Skip to content

I left my heart in San Francisco (it’s at Tartine)

We went to the Bay Area for a week. Sadly, we are back. However, I now have plenty of things to day dream about while I’m at work all day.

Should you too find yourself in the Bay Area and environs any time soon, here’s a quick list of things I can’t stop thinking about:

  • Cowgirl Creamery (more wagon wheel cheese NOW, please)
  • Three Twins ice cream
  • Homemade kolaches with cream cheese/poppy seeds and local (very local) sausage
  • Russian River wine tasting
  • Three varieties of venison meat pies (Need more info? I will happily write you a treatise on the merits of meat pies. You’ll also probably see some soon here.)
  • Crack pie
  • Ferry Building (I became so overwhelmed I was almost physically incapable of choosing something to eat. But in particular, see: Boccalone Salumeria, our ever-favorite Stonehouse Olive Oil, and Heath Ceramics – not food, but beautiful and daydream-worthy nonetheless.)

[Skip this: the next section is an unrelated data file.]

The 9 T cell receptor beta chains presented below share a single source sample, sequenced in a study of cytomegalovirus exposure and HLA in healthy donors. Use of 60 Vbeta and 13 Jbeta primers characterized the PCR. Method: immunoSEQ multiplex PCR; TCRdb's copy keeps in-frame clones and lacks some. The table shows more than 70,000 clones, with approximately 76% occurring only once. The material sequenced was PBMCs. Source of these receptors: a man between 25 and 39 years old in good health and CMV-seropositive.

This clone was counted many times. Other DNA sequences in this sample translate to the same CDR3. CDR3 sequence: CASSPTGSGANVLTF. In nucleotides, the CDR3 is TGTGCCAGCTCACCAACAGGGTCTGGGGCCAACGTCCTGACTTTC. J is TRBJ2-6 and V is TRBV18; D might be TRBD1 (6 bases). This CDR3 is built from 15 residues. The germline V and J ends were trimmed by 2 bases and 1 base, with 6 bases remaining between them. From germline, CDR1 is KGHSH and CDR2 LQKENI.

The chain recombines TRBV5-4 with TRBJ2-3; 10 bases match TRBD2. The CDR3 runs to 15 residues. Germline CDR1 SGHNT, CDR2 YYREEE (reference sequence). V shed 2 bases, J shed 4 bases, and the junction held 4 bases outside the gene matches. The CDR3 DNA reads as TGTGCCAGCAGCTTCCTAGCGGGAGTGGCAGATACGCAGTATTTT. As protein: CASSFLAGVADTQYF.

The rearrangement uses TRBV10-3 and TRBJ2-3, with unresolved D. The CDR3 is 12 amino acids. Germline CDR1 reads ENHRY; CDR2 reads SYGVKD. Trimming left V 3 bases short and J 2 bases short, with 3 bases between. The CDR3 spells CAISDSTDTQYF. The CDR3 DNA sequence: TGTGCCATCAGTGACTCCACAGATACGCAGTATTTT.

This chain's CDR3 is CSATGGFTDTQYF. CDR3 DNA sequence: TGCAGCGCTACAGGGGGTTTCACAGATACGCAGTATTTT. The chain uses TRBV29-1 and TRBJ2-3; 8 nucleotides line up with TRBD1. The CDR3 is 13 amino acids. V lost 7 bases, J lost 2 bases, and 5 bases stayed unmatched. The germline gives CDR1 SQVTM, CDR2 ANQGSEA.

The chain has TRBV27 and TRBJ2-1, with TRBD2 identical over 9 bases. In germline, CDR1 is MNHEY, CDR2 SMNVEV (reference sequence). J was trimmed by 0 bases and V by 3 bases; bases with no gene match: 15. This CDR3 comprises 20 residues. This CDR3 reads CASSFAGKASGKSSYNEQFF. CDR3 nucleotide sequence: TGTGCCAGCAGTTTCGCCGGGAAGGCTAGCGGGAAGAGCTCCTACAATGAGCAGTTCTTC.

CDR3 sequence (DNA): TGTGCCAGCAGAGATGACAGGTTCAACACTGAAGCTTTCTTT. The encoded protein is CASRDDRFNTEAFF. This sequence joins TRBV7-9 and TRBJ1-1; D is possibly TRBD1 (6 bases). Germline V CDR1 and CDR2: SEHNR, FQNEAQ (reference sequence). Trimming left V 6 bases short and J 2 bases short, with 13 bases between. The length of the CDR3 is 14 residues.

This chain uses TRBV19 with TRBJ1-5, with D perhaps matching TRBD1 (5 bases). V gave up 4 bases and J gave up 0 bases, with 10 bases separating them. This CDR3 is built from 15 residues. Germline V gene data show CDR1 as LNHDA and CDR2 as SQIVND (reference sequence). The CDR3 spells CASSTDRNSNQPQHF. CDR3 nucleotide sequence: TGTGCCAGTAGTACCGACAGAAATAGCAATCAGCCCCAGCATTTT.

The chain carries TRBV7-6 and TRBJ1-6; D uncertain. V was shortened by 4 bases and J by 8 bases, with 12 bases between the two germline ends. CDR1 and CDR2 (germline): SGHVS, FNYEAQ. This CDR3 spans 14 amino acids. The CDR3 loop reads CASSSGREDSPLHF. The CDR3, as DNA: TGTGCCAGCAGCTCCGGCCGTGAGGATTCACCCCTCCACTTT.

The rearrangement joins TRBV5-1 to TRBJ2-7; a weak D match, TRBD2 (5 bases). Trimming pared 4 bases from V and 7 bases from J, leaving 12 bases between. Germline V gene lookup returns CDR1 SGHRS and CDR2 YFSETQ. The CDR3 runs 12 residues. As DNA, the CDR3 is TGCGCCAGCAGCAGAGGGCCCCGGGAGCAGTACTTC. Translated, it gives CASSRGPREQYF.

• Prescott Hotel (Free cocktail hour with artisan pizza every evening? Sure, why not.)
  • Tartine Bakery and Bar Tartine
  • Pizzeria Delfina
  • Bi-Rite Creamery (See: orange cardamom ice cream) and Market
  • Chez Panisse (Yes, we did it – it was worth every single penny and I’d do it again in a heart beat.)
  • And to end, an entirely perfect stay at Cass House Inn, quite possibly my favorite place on the planet. We discovered it on our honeymoon and I will use almost any excuse to go back. Sitting on the patio wrapped in wool blankets with a cheese plate and a glass of wine while the sun came out from the clouds to set over the beach was the perfect moment of the trip.

And in commemoration of our trip, here’s a recipe from Tartine: savory, fluffy gougeres.

I put gougeres on this year’s Food List because I had excitedly tried to make them once before and almost entirely failed – and if that doesn’t make for a good Food List item, I don’t know what does. But first, let’s start at the beginning – in case, like me until about 24 hours before unsuccessfully trying to make them two or three years back, you don’t know what a gougere is. Gougeres are at their most basic a pillow of cheesy, eggy pastry. Like if a cream puff and a popover and a block of cheese had a baby. A tasty, pillowy, custardy baby with a crust of crispy baked cheese.

Photo courtesy Tawny. And no, I don’t usually smile like that while I’m cooking.